Michael Moore attacks David Cameron over use of Euro veto

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By G.A.Ponsonby
 
Scottish Secretary Michael Moore has launched an astonishing attack on UK PM David Cameron over the PM’s decision to walk away from negotiations on the Euro treaty.
 
Speaking on Newsnight Scotland Mr Moore stated that Mr Cameron was wrong to use the veto and that the PM ought to have remained with other Euro members in order to negotiate a deal that suited the UK, “The veto should not have been wielded” insisted the Lib Dem MP.

Mr Moore’s astonishing comment is merely the latest in a barrage of criticism that has followed the Tory leader’s decision to walk out of talks last Friday.

It will also be viewed as remarkable given Mr Moore’s role as Secretary of State for Scotland, particularly since First Minister Alex Salmond has made the same criticism.

Speaking on the programme Mr Moore was asked to comment on the First Minister’s complaints that there had been no consultation of any of the devolved administrations prior to last week’s Euro meeting.

Mr Moore responded by claiming that the Scottish government had been given every opportunity to make their case prior to the meeting in Brussels.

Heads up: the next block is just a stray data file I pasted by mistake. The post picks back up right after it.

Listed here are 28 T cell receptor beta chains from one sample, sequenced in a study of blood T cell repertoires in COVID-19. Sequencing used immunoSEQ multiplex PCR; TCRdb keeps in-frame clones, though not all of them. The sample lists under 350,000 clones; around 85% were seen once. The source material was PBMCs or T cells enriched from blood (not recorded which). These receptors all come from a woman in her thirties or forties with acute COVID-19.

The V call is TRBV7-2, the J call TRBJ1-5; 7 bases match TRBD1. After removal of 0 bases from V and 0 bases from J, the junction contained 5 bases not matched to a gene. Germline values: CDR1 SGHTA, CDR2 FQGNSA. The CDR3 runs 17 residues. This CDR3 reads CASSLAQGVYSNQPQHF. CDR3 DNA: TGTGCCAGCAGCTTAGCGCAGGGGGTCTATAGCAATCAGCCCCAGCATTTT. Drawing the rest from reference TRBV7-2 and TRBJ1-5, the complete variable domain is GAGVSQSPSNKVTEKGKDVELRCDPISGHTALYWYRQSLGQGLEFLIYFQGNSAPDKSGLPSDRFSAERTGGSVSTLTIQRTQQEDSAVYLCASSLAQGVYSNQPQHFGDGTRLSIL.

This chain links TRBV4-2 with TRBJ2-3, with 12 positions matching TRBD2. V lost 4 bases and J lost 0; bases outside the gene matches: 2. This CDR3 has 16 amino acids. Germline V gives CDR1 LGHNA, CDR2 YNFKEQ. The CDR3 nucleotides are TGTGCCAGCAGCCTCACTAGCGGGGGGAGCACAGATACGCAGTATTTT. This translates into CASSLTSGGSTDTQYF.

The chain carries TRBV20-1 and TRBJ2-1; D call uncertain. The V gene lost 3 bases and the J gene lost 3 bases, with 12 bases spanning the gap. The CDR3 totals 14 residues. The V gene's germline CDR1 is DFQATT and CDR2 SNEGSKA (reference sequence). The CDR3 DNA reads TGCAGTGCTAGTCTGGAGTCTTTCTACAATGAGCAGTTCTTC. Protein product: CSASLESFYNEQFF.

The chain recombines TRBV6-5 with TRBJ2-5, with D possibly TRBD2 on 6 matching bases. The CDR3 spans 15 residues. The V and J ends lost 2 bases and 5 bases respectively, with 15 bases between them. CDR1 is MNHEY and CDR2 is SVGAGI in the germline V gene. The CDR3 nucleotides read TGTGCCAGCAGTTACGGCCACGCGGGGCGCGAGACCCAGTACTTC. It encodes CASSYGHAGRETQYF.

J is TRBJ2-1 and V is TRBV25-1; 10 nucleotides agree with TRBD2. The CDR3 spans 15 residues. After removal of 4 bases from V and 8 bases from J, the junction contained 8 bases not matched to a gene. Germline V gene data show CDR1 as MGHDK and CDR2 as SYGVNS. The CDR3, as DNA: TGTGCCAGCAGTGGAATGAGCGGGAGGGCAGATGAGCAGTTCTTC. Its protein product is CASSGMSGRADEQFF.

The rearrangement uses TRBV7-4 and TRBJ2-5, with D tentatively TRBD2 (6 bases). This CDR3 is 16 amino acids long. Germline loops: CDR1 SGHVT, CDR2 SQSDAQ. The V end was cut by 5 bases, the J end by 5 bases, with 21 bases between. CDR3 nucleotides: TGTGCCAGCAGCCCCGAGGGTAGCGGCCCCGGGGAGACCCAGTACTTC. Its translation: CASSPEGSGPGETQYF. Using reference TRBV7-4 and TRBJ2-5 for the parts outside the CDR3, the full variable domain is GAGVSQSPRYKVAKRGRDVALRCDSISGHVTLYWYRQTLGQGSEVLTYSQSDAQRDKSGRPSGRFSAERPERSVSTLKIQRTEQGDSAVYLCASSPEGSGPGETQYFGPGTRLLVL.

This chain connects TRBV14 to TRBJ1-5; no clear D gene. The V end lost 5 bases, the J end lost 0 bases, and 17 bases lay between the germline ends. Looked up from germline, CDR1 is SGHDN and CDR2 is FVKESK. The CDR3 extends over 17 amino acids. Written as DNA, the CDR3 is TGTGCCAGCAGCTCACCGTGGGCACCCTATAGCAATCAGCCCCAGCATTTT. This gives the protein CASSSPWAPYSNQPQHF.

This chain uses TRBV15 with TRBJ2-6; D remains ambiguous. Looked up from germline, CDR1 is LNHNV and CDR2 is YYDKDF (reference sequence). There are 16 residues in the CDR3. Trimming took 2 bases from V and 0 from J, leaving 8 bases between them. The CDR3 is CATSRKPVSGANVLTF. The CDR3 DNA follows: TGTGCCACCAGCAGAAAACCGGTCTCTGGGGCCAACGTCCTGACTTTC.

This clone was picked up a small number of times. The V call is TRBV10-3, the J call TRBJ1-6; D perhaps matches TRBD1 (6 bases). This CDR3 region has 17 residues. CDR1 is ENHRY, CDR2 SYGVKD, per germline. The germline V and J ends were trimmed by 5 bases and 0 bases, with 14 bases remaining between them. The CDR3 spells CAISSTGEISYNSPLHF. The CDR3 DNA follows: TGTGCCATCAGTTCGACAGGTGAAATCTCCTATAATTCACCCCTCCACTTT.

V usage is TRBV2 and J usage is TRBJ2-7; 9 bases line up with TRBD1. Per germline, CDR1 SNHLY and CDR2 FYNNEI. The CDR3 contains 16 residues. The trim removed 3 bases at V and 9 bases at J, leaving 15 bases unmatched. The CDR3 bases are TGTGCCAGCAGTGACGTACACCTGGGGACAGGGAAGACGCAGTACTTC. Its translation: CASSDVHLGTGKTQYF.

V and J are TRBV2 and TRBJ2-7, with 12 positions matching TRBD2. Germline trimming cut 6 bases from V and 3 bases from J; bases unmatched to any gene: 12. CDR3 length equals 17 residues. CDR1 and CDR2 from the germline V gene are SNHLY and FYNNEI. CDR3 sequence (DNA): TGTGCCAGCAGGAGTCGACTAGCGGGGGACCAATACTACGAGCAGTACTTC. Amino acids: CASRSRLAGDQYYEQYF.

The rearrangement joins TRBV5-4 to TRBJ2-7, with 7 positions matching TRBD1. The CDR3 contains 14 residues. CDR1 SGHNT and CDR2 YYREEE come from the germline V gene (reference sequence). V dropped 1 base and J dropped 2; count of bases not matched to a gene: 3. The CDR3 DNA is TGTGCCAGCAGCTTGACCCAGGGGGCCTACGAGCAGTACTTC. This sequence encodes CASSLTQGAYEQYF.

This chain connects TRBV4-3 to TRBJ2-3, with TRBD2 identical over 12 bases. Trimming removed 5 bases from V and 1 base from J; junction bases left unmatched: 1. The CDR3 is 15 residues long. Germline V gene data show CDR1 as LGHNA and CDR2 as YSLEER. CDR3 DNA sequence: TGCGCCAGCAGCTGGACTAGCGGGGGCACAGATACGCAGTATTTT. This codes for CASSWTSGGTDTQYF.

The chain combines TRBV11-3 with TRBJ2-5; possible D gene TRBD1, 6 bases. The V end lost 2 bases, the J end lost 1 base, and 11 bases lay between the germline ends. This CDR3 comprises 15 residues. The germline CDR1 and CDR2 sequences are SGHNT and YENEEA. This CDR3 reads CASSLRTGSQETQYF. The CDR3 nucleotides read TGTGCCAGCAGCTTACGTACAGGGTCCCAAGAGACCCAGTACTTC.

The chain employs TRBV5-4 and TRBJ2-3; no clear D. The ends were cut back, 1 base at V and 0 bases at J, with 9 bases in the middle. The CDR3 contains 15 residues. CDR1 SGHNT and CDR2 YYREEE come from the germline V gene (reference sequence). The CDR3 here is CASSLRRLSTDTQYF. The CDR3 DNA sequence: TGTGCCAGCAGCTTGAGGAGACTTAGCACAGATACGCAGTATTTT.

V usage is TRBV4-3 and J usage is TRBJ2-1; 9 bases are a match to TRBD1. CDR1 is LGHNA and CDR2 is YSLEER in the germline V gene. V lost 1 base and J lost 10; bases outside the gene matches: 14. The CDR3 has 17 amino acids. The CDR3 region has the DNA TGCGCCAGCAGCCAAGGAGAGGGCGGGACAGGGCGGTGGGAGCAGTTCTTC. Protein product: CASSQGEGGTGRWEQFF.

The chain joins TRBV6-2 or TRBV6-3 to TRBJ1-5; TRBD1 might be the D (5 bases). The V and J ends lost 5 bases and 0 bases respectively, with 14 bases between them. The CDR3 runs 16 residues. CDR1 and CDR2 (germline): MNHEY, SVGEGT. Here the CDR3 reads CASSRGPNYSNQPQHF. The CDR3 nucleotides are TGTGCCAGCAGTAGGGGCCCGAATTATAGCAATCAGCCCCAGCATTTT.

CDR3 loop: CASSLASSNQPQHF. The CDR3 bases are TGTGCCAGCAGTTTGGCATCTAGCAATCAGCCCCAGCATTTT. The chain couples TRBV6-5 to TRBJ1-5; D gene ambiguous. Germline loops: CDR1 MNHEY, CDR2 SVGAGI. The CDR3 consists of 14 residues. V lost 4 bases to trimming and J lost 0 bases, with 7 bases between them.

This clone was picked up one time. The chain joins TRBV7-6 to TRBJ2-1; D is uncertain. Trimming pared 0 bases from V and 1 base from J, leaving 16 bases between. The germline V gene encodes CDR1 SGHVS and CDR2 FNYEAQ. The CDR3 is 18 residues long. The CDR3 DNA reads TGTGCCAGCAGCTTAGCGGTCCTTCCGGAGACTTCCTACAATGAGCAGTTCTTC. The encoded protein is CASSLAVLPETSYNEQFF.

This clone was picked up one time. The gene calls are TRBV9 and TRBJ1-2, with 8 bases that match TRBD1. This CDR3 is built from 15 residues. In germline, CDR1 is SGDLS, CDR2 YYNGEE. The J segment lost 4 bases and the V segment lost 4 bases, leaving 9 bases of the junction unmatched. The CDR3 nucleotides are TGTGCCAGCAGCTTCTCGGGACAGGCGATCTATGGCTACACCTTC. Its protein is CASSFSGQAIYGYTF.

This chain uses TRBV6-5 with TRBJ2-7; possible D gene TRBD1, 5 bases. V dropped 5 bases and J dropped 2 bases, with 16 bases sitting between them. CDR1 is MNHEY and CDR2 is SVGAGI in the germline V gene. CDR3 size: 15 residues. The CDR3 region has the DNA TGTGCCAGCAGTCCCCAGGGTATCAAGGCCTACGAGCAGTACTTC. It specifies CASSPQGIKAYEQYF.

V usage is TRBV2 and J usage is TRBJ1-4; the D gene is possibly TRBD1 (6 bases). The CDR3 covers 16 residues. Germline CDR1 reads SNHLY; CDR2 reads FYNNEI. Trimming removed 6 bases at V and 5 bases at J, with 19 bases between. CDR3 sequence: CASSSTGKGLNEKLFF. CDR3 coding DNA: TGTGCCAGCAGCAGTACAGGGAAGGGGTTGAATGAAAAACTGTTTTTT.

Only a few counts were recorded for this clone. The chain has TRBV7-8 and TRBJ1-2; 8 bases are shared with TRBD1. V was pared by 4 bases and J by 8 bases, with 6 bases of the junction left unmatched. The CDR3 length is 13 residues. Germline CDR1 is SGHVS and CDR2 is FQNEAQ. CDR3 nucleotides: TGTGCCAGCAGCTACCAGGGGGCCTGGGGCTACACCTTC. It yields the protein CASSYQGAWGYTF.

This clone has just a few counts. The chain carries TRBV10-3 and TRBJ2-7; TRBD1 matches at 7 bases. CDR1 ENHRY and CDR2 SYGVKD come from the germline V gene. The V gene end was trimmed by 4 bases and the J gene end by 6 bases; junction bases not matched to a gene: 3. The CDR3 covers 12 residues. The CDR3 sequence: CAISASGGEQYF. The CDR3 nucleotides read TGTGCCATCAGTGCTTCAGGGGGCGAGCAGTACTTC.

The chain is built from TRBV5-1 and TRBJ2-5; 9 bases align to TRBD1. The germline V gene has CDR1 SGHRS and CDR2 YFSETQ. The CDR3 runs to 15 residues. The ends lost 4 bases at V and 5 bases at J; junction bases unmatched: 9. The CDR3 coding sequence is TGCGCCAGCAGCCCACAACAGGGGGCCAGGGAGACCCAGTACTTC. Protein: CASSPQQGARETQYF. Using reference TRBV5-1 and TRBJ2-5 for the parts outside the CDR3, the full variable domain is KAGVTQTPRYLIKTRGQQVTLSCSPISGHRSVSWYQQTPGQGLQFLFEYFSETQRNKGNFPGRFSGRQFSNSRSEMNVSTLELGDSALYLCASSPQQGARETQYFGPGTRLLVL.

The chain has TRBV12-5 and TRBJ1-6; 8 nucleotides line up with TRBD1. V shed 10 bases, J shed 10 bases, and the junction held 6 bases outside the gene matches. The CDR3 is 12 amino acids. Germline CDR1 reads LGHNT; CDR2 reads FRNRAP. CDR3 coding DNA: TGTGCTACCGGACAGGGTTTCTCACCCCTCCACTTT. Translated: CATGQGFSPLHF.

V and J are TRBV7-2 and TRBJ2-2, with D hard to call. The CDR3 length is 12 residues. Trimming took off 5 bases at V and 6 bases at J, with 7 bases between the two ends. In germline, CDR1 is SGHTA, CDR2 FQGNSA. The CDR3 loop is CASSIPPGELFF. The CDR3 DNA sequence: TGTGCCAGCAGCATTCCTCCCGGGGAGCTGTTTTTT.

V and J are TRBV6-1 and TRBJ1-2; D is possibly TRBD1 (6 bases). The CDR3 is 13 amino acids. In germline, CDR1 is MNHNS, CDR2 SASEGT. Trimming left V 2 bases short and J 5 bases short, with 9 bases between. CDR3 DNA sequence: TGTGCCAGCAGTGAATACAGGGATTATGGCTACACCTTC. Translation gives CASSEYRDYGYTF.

The Lib Dem MP appeared to backtrack on earlier suggestions that the First Minister was aware that a veto was likely.

However interviewer Gordon Brewer appeared surprised when Moore stated that the use of the veto by Mr Cameron had been wrong.  A genuinely amazed Gordon Brewer informed the Lib Dem MP that he was the first Cabinet Minister to publicly state such a view.

Asked if Mr cameron had been right to walk away from the talks Mr Moore said: “The veto should not have been wielded, we should not have walked away from the table, we should have kept at the table and kept talking.”

Moore’s criticism of David Cameron comes barely a week after a spat between the two men resulted in the Tory PM distancing himself from the gaffe prone Lib Dem MP.

Moore had claimed in a magazine interview that he did not consider himself a Unionist and that the current constitutional situation was “horribly outdated”.

The attack by Moore on the Tory PM’s negotiating abilities will do little to restore harmony to a coalition currently under pressure over what many are claiming is the damaging isolation of the UK and concerns over the economy and jobs.

Moore’s comments will also cause dismay to Unionists who are sensitive to any statements that appear to endorse the views of First Minister Alex Salmond.